A wild, garish, entertaining collision of drive-in gothic '60s horror and '70s shag carpet sensibilities, Doctor Death (or as it's seen on the title card and old VHS releases, Doctor Death: Seeker of Souls) doles out the bloody goods while keeping its campy theatrics at just the right pitch. Fans of Robert Quarry and Vincent Price's outings from the same era will definitely get a kick out of the bearded Considine's theatrical performance, which is a pretty good indication of how The Wizard of Gore might have played with a good, appropriate actor in the leading role. (But then again, I wouldn't trade Ray Sager's performance in that for the world.) One-off director Saeta (who had done tons of second unit work since the '30s) keeps the plotline chugging along with just enough twists and turns to keep things interesting, with none other than former Stooge Moe Howard popping up in one scene for his final screen appearance! As with many films of the period, there really isn't a sympathetic character in sight (especially Fred, who takes his wife's death a bit harder than any rational human ever should); however, this just adds to the weird, E.C. Comics-inspired fun. Also keep an eye out for Florence Marly, the striking, uncredited star of Queen of Blood, who gets to wear some crazy, very sparkling outfits.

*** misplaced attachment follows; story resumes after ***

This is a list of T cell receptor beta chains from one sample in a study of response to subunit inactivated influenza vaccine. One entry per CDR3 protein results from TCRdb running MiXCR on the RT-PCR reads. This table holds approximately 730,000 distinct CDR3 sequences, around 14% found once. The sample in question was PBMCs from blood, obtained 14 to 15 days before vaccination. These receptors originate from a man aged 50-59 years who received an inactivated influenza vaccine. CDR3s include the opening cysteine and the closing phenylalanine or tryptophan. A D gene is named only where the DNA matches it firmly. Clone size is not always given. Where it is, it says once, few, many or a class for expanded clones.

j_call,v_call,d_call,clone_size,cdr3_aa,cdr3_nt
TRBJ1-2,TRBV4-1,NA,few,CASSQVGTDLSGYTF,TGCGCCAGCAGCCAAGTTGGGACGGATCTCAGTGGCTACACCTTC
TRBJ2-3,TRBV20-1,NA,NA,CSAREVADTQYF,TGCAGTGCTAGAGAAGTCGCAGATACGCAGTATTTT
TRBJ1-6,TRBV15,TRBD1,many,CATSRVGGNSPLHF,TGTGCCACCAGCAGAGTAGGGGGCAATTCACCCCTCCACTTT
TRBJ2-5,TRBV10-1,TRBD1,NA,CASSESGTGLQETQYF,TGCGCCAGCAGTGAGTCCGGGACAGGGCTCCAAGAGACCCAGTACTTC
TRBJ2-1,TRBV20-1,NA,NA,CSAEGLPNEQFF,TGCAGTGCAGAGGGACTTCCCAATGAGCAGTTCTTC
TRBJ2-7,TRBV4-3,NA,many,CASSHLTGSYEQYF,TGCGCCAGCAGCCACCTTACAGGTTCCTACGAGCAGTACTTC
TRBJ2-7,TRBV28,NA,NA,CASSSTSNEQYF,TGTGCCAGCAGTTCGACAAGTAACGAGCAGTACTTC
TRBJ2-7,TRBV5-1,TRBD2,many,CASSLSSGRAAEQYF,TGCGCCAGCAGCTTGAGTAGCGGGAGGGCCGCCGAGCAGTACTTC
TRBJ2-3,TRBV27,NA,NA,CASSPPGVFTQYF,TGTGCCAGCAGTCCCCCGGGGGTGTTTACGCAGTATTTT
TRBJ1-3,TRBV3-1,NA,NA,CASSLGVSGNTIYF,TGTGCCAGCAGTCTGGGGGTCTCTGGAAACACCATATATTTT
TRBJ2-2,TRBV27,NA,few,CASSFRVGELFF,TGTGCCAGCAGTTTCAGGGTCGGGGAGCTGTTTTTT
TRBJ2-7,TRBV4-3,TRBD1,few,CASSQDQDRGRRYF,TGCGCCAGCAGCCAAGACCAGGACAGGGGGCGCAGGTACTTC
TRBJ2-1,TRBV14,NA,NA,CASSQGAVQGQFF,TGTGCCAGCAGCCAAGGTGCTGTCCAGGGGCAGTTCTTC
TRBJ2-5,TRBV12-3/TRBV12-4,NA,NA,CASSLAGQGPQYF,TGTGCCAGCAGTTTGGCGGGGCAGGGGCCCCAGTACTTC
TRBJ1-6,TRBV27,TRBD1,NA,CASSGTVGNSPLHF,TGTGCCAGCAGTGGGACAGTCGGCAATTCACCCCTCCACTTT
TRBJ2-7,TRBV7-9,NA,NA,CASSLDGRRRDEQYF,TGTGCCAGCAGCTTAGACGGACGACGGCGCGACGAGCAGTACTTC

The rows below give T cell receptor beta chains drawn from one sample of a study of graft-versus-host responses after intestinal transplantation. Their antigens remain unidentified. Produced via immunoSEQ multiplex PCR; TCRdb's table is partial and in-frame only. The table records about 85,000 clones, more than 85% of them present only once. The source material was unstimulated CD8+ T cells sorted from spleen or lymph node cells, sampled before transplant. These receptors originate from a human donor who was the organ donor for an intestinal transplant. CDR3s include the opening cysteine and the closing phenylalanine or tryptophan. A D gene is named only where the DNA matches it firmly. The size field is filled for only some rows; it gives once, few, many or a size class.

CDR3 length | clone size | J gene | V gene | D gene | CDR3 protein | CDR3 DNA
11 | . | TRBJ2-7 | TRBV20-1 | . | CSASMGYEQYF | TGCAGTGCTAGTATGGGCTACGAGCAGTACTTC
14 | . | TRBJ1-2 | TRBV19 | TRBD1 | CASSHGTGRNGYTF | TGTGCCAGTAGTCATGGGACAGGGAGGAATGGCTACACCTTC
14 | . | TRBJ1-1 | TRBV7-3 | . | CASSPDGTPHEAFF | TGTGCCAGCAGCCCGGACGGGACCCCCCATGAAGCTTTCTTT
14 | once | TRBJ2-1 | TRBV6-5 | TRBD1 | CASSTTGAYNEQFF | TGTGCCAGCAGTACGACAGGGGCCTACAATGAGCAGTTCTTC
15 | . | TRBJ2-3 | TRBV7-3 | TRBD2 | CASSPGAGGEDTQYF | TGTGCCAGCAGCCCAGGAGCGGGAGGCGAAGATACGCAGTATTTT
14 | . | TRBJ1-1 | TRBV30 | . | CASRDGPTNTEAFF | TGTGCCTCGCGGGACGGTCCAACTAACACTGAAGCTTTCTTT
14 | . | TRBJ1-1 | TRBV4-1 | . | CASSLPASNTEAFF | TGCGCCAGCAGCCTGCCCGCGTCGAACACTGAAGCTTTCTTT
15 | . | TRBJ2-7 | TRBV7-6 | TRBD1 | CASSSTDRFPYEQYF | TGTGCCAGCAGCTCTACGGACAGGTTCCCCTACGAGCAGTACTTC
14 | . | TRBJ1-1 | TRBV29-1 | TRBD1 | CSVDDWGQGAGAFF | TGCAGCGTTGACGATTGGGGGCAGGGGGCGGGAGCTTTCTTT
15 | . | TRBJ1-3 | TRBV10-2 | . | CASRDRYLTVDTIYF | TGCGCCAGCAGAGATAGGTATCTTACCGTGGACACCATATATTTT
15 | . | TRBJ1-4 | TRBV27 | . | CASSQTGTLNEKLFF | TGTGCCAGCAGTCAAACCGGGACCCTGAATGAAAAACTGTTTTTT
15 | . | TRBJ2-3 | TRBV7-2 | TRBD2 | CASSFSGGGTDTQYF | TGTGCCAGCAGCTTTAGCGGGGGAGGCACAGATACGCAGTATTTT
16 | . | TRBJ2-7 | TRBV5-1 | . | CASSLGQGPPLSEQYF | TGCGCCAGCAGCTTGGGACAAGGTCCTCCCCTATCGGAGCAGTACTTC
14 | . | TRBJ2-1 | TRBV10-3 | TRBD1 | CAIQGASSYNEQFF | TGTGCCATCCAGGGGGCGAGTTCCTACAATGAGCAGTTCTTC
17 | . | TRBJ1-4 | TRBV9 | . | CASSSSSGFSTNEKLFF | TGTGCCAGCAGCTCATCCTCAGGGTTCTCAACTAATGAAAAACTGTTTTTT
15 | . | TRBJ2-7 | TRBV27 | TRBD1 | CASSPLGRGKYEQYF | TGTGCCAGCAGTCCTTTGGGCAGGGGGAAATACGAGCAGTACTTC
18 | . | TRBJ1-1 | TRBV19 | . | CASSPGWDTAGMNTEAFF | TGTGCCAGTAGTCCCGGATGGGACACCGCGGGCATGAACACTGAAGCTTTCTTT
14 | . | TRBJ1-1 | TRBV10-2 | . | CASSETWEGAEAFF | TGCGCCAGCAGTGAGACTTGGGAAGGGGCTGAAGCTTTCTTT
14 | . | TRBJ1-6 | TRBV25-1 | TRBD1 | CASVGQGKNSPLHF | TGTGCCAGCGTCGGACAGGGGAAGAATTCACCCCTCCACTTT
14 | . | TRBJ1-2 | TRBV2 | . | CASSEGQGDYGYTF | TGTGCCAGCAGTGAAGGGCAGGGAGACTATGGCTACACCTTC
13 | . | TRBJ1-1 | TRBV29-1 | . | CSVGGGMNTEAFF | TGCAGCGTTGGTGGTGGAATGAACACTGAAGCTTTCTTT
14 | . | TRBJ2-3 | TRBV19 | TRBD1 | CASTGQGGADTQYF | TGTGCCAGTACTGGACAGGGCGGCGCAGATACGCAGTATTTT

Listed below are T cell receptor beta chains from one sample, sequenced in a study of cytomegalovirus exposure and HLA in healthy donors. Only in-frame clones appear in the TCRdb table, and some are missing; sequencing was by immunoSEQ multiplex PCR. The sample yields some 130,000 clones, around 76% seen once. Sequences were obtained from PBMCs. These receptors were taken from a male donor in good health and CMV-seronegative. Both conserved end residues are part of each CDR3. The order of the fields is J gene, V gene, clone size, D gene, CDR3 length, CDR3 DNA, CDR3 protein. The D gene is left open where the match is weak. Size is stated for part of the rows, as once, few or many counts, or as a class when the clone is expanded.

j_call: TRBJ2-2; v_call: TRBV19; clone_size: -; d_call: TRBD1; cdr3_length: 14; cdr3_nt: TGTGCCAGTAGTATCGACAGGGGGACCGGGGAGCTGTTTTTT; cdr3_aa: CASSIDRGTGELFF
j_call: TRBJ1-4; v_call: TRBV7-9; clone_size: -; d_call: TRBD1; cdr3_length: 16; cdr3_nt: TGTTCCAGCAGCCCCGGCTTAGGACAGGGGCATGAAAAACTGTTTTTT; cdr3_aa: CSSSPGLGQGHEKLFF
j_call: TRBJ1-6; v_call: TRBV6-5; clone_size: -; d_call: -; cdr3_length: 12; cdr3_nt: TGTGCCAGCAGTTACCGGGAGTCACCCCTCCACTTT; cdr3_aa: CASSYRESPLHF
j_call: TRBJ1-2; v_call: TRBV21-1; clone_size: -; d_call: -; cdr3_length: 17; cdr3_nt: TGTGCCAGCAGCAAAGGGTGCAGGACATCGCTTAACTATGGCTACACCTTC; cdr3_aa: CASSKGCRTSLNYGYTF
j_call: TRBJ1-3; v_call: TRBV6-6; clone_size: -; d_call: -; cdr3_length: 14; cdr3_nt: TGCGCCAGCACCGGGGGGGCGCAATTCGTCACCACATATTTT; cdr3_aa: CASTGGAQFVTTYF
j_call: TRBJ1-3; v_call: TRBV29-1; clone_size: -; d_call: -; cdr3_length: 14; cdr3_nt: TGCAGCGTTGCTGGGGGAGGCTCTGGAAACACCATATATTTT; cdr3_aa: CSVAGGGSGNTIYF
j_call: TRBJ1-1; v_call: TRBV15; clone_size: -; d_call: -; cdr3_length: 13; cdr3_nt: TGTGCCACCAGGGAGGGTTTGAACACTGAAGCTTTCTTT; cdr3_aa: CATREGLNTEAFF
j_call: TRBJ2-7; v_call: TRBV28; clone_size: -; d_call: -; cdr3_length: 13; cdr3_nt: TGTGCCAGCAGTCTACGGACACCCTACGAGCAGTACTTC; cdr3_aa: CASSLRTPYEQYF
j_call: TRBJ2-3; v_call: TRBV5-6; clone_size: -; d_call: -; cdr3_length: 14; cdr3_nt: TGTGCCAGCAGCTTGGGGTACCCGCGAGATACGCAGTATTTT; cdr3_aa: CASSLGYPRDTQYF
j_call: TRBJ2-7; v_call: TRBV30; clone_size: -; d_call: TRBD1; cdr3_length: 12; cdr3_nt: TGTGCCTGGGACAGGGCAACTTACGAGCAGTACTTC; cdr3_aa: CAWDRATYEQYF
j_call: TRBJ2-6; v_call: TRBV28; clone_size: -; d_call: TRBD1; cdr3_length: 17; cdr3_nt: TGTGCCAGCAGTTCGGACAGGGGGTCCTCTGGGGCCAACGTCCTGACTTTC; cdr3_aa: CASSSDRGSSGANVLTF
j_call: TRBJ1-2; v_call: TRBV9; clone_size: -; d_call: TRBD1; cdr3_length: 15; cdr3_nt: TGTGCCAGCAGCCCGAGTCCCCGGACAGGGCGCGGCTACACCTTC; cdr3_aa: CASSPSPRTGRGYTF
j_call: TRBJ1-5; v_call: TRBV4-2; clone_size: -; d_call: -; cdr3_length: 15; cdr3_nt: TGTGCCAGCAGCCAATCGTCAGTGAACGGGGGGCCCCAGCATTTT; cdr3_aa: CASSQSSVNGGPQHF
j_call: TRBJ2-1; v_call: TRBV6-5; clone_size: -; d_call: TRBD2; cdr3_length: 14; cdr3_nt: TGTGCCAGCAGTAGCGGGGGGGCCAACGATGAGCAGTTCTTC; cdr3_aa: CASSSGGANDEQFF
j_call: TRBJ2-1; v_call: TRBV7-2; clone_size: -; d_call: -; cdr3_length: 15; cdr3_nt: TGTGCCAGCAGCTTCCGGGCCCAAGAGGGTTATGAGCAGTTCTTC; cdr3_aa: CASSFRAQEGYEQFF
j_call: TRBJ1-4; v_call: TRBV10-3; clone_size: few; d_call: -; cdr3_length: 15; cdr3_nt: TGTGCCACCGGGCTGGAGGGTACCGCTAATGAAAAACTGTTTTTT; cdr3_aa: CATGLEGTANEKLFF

Anyone who ever suffered through Prism's abysmal VHS tape of this title or any of the battered, washed-out repertory prints was in for a nice surprise when this hit DVD in 2010 from Scorpion Releasing. Surprisingly, Doctor Death turns out to be a crisp, colorful, and stylish, using colorful lighting and costumes to create a surreal, often very potent atmosphere that often feels like a vintage made-for-TV horror movie on acid. A really fantastic presentation all around that shows how a clean HD transfer from a film's negative can change a viewer's entire perception about the feature itself. The extras don't skip out either, with the best being a fun 9-minute video interview ("Doctor Death Commands") with Considine who colorfully talks about his role and his overall career with a lot of gusto. The late Saeta's son, Steve, also appears for a 10-minute video chat, "Remembering Eddie Saeta," about how the directorial assignment came about, which seems very unlikely for a first feature film effort. Considine also appears for a scattershot commentary track with Intruder helmer Scott Spiegel and Scorpion's Walter Olsen that's less lively than usual for the company but still contains a few useful nuggets of info here and there. Other trailers from short-lived '70s company Cinerama include Girly, Goodbye Gemini, and The Last Grenade; ah, and Considine also has an amusing video intro as Doctor Death himself before the feature in which he practices his art on one of his co-moderators, which must surely be a home video first.
In 2016, Scorpion revisited the title for a Blu-ray with a fresh new scan from the negative that advances significantly over the already solid previous version. Those gaudy '70s colors are so vivid and precise they could cut your retinas, and the level of depth and detail bumps up several notches. The DTS-HD MA English audio sounds pristine as well, and both of the interviews are carried over, with the commentary and goofy intro falling by the wayside -- which isn't a tremendously tragic loss, though completists may want to hang on to their DVDs anyway just for that.